Arcade Fire and Taylor Swift Sweep in with New No. 1s
Arcade Fire and Taylor Swift Sweep in with New No. 1s

Arcade Fire has a track record for taking a political stand, campaigning for President Obama in 2008 and continually donating to the worldwide health care foundation Partners in Health. But this past weekend on "Saturday Night Live," the Montreal indie rockers suggested that dancing would help the save the world from political evil.

Arcade Fire: The Billboard Cover Story

Appearing in one of Andy Samberg's Digital Shorts, titled "What Was That?" the band stormed the United Nations to lead a dance party alongside a high school Model U.N. group. With frontman Win Butler leading the synth-pop track that fueled the takeover, he uttered gems like, "now rip your shirt wide open and dance" and "in this land of nefarious jerkoffs."

Video: "SNL" Digital Short with Arcade Fire

It's a catchy number; totally ridiculous, but catchy. Do I smell a B-side?

Not surprisingly, Butler, who towers at nearly six and a half feet, jumps on a desk during the sketch. The man cannot stand still, so it was no surprise when he wandered from the "SNL" stage during Arcade Fire's actual performance of two songs off "The Suburbs."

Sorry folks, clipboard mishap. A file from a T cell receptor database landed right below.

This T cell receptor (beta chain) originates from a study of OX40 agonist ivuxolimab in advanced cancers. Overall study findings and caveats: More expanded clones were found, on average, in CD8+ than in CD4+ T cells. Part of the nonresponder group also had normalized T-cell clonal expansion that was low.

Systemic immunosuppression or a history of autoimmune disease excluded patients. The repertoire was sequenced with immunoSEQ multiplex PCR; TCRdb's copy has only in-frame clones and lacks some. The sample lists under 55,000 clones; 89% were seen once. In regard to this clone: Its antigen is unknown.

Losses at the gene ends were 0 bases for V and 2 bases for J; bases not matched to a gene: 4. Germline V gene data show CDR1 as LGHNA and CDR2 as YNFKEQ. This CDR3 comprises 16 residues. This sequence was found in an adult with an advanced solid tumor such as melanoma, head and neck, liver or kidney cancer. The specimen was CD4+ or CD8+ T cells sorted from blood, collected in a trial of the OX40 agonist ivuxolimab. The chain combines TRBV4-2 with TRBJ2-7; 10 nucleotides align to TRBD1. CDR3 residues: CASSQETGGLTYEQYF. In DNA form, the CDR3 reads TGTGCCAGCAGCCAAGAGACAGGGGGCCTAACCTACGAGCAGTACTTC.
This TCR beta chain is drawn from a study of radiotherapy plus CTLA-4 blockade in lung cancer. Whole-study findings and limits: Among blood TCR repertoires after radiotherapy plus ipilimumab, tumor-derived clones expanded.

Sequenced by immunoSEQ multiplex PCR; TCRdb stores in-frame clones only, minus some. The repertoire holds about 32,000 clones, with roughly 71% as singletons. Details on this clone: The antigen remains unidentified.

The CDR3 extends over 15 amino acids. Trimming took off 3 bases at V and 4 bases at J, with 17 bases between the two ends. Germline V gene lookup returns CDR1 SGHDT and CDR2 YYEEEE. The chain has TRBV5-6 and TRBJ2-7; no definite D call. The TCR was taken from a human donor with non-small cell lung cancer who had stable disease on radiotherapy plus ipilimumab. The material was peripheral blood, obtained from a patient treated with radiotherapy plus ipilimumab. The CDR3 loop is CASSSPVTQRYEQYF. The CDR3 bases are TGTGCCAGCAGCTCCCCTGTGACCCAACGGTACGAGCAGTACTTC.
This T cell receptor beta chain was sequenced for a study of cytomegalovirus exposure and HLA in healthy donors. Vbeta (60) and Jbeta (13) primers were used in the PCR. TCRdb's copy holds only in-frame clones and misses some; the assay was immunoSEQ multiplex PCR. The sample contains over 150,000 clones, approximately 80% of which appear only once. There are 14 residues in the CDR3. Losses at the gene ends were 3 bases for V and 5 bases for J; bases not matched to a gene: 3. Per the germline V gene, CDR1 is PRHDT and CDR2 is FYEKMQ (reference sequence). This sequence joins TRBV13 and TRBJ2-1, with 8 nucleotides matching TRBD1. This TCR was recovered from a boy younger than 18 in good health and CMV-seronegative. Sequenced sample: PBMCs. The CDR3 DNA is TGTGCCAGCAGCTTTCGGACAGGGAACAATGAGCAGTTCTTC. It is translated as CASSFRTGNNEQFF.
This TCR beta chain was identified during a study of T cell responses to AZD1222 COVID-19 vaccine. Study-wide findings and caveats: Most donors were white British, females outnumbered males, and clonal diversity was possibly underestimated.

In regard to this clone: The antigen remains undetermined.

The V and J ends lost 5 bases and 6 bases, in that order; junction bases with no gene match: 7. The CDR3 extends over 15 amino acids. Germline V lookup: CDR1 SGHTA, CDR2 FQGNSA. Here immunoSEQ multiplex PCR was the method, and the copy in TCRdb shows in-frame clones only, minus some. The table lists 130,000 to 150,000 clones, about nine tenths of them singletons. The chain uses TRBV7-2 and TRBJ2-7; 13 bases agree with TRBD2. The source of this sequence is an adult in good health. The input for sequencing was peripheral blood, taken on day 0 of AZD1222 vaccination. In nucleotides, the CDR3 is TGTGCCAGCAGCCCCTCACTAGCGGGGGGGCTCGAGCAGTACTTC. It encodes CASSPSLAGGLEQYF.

Photos: Arcade Fire at Lollapalooza

During "We Used to Wait," he walks right up to the camera, then awkwardly climbs into the audience. The normally fixed cameras scramble to capture the moment.

Video: Arcade Fire Performs "We Used to Wait" on "SNL"

On "Sprawl II," singer Régine Chassagne charms with her spinning dance moves, shimmering attire and ribbon dancers. But some viewers seemed distracted by the random appearance from Yeah Yeah Yeahs guitarist Nick Zinner, who played keyboard with the band that night.

Video: Arcade Fire Performs "Sprawl II" on "SNL"

The performance was the band's second on "Saturday Night Live," with the first back in 2007. Their latest album, "The Suburbs," debuted at No. 1 on the Billboard 200 chart back in August.